- The PPSA tries very hard to offer cheap and easy protection to business owners while not being stupid about letting people off the hook.
In short, things will go on much as they were before (except for certain industries – see below) it is just that there will be a whole lot of searching going on by us lawyers.
(c) Paul Brennan 2012. All rights reserved.
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The new personal property legislation – Are you in an AT RISK industry? Seven examples for you to quickly check to decide if your business is at risk
If you are in the business of supplying goods without getting money up front, here are seven examples where you can lose the goods if the customer goes broke or sells up and skips town, if you have not registered your interest:
- You are a wholesale clothing supplier. The shops that you supply are forever going broke in these uncertain times. You put a clause in your terms and conditions saying the goods remain yours until they pay. This will allow you to reclaim the clothing remaining unsold provided you have registered your interest.
- You supply vehicles of some type. Some customers take the vehicles for over 90 days. They may be just good customers who take out the same vehicle often so it could be substantially 90 days. You will lose the vehicle if you have not registered your interest.
- You own a vehicle and let a contractor drive it for over 90 days. This does seem extreme but if the contractor who is not your employee, goes broke, the vehicle will be seen as part of their business and could be taken by the liquidator, if you have not registered your interest.
- You supply materials to the building industry.
- Asset protection -You have a holding company where you hold all your non-real estate assets/equipment in a separate name but you allow the operating company to use them. For example, a trade mark or a franchise.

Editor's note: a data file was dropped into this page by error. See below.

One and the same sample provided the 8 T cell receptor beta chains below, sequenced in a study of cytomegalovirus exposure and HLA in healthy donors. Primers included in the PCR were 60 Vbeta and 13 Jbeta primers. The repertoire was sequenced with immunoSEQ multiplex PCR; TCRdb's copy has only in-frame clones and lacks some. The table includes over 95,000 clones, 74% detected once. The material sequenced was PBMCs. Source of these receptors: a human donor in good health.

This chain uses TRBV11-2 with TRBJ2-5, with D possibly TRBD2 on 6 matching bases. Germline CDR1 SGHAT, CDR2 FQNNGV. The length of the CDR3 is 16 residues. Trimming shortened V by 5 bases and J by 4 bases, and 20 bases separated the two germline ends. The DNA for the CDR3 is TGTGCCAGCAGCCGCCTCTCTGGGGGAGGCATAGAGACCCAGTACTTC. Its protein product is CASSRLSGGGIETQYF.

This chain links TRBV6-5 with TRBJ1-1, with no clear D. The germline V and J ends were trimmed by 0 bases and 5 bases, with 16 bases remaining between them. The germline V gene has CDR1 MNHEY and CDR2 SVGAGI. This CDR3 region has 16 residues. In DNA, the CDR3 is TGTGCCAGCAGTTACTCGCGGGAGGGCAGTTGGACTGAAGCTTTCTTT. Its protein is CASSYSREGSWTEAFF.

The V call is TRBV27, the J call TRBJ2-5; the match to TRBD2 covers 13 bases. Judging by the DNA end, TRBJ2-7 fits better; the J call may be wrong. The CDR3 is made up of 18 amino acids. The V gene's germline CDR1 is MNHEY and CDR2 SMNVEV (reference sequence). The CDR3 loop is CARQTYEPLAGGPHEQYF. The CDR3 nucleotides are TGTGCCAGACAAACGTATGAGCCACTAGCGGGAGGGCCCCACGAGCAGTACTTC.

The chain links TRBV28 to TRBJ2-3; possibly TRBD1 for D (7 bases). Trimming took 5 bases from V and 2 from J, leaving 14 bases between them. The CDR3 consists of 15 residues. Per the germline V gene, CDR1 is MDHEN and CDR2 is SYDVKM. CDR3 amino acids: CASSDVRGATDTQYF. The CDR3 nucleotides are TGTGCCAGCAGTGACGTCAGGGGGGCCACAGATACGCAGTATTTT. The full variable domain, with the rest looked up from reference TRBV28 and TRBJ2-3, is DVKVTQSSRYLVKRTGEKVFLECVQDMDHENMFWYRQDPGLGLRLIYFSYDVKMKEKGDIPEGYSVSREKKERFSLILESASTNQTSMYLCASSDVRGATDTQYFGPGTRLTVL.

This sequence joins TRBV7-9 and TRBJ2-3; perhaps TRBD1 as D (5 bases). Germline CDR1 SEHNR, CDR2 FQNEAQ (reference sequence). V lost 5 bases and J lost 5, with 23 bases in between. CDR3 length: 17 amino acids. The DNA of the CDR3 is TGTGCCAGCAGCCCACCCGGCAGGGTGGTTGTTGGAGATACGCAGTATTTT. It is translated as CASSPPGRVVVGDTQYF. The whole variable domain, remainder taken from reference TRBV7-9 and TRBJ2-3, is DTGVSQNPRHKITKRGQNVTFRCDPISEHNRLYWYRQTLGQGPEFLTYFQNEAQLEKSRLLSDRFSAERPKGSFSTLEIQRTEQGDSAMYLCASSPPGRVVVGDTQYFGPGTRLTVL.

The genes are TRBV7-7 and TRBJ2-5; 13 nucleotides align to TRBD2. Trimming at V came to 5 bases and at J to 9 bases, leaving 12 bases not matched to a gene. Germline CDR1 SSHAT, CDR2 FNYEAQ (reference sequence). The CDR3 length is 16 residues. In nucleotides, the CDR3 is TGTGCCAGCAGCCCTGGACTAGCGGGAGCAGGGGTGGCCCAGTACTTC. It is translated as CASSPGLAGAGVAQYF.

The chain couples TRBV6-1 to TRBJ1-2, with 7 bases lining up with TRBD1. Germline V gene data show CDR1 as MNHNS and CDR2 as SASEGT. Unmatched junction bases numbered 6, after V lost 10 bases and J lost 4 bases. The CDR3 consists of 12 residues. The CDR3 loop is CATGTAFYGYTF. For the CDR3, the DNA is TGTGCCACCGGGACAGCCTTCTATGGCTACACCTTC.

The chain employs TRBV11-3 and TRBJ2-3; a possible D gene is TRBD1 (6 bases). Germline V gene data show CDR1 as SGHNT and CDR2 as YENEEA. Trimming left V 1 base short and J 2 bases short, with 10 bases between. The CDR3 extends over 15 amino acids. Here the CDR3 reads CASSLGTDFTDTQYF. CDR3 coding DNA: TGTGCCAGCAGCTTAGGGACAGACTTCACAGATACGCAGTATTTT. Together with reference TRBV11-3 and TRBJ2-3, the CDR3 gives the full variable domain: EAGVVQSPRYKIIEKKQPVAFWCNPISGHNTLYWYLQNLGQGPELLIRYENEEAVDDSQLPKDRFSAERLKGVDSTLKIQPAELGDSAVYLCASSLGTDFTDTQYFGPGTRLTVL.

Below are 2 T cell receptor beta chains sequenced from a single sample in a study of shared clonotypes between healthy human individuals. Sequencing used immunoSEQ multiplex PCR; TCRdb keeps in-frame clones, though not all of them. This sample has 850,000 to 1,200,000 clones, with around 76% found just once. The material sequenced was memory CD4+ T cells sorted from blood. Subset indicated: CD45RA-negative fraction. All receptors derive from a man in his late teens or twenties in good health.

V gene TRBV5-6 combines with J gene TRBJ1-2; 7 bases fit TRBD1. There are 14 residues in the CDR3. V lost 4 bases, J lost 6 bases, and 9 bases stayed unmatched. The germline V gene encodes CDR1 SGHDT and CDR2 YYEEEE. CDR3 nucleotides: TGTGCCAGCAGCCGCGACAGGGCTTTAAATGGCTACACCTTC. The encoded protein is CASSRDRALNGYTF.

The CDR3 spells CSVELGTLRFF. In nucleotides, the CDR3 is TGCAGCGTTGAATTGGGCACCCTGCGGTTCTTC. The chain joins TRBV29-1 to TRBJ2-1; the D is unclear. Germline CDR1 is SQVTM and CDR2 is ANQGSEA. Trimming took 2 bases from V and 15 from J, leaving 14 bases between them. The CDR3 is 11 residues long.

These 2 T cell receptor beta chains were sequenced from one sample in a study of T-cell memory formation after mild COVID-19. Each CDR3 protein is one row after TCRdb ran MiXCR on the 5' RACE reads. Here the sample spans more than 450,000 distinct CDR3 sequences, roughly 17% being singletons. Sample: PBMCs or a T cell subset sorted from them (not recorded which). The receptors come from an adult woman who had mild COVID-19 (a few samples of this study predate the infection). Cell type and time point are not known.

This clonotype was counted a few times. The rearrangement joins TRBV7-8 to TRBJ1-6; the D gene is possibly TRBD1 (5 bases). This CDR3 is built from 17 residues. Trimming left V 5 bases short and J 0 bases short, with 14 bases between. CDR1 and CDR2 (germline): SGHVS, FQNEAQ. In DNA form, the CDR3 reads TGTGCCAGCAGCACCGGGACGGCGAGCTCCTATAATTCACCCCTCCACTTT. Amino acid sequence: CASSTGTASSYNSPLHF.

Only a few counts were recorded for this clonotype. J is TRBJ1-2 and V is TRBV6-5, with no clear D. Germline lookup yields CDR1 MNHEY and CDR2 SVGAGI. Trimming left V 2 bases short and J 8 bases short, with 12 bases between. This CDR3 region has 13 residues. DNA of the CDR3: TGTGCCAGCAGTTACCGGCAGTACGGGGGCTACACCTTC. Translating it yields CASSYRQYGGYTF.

- You rent out property for a year or over which includes furniture or other equipment. If the tenant goes broke the liquidator can take the equipment.
- You hire out any equipment to a good customer for a year or for several periods which are substantially a continuous period of a year.
If the customer who has hold of your goods does not go broke or sell up and skip town there is no problem. But if they do, registering your interest can help you.
Is it more complicated than this? Of course, it is. This is new-fangled US inspired law we are talking about here. For instance, for contracts entered into before 30 January 2012 the legislation allows you a grace period of sorts.
The legislation does hold risks for certain industries and registration is relatively cheap and simple once you decide where the risks are for you. For more information go to www.ppsr.com.au/. If in doubt, speak to your lawyer.
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The In Laws
Thank you for those of you who responded to my appeal for a name for my new blog for law students and anyone who has to put up with them such as their families, lecturers and assorted others. It is now called The In Laws. If you have any material please send it to email@example.com.
Room to let in offices of Brennans solicitors. Call Eleanor Ross on 5475 0285 or email :firstname.lastname@example.org Ray White Commercial at Maroochydore. Click here for further details.
Event: 26 April 2012 World IP Day. For details go to http://www.worldipday2012.com.au/
Disclaimer: The content of the Law & Disorder eZine is to give you legal basics and in some instances, included unashamedly to try and make you laugh. In law, it is sometimes difficult to work out what is serious and what is just for fun. Therefore, if you plan to do anything legal, rely on your own lawyer’s advice or instruct me to look at the particular facts of your case. Not only will I deny responsibility for the legal content but also for some of the jokes.